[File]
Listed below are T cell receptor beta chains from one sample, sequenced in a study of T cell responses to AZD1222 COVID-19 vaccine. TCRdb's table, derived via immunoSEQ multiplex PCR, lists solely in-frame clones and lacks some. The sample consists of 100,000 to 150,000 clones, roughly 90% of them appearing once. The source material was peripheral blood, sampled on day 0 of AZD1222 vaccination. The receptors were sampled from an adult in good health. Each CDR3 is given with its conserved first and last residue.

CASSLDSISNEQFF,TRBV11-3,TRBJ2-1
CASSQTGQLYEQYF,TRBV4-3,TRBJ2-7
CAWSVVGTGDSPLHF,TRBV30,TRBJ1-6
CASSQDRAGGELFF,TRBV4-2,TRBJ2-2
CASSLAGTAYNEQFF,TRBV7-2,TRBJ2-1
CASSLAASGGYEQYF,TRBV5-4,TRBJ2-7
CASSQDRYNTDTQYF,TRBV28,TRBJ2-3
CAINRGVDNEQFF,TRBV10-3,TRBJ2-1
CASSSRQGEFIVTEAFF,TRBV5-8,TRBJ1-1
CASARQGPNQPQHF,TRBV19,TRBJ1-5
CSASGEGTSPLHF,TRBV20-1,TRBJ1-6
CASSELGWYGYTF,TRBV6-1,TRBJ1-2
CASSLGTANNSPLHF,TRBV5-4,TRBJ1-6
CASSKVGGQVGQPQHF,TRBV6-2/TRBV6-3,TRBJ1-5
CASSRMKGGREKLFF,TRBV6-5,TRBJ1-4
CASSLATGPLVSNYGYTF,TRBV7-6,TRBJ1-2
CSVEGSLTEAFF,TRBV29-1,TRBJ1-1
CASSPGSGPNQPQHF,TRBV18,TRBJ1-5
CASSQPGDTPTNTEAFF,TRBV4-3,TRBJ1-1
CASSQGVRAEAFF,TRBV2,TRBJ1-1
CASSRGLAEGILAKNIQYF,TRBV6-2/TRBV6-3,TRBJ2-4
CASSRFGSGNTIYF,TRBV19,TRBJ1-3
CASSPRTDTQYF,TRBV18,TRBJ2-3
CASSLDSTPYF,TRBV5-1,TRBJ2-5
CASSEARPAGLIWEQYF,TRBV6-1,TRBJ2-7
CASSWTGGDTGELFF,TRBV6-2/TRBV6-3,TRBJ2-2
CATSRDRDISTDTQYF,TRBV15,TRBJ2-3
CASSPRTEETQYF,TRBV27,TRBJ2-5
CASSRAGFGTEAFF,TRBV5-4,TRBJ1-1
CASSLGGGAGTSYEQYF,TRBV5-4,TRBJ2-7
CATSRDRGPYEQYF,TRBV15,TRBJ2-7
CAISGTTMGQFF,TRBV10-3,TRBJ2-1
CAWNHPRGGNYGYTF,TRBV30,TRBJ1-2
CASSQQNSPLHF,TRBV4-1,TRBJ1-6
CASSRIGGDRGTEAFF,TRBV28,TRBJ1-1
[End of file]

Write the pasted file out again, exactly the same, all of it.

Listed below are T cell receptor beta chains from one sample, sequenced in a study of T cell responses to AZD1222 COVID-19 vaccine. TCRdb's table, derived via immunoSEQ multiplex PCR, lists solely in-frame clones and lacks some. The sample consists of 100,000 to 150,000 clones, roughly 90% of them appearing once. The source material was peripheral blood, sampled on day 0 of AZD1222 vaccination. The receptors were sampled from an adult in good health. Each CDR3 is given with its conserved first and last residue.

CASSLDSISNEQFF,TRBV11-3,TRBJ2-1
CASSQTGQLYEQYF,TRBV4-3,TRBJ2-7
CAWSVVGTGDSPLHF,TRBV30,TRBJ1-6
CASSQDRAGGELFF,TRBV4-2,TRBJ2-2
CASSLAGTAYNEQFF,TRBV7-2,TRBJ2-1
CASSLAASGGYEQYF,TRBV5-4,TRBJ2-7
CASSQDRYNTDTQYF,TRBV28,TRBJ2-3
CAINRGVDNEQFF,TRBV10-3,TRBJ2-1
CASSSRQGEFIVTEAFF,TRBV5-8,TRBJ1-1
CASARQGPNQPQHF,TRBV19,TRBJ1-5
CSASGEGTSPLHF,TRBV20-1,TRBJ1-6
CASSELGWYGYTF,TRBV6-1,TRBJ1-2
CASSLGTANNSPLHF,TRBV5-4,TRBJ1-6
CASSKVGGQVGQPQHF,TRBV6-2/TRBV6-3,TRBJ1-5
CASSRMKGGREKLFF,TRBV6-5,TRBJ1-4
CASSLATGPLVSNYGYTF,TRBV7-6,TRBJ1-2
CSVEGSLTEAFF,TRBV29-1,TRBJ1-1
CASSPGSGPNQPQHF,TRBV18,TRBJ1-5
CASSQPGDTPTNTEAFF,TRBV4-3,TRBJ1-1
CASSQGVRAEAFF,TRBV2,TRBJ1-1
CASSRGLAEGILAKNIQYF,TRBV6-2/TRBV6-3,TRBJ2-4
CASSRFGSGNTIYF,TRBV19,TRBJ1-3
CASSPRTDTQYF,TRBV18,TRBJ2-3
CASSLDSTPYF,TRBV5-1,TRBJ2-5
CASSEARPAGLIWEQYF,TRBV6-1,TRBJ2-7
CASSWTGGDTGELFF,TRBV6-2/TRBV6-3,TRBJ2-2
CATSRDRDISTDTQYF,TRBV15,TRBJ2-3
CASSPRTEETQYF,TRBV27,TRBJ2-5
CASSRAGFGTEAFF,TRBV5-4,TRBJ1-1
CASSLGGGAGTSYEQYF,TRBV5-4,TRBJ2-7
CATSRDRGPYEQYF,TRBV15,TRBJ2-7
CAISGTTMGQFF,TRBV10-3,TRBJ2-1
CAWNHPRGGNYGYTF,TRBV30,TRBJ1-2
CASSQQNSPLHF,TRBV4-1,TRBJ1-6
CASSRIGGDRGTEAFF,TRBV28,TRBJ1-1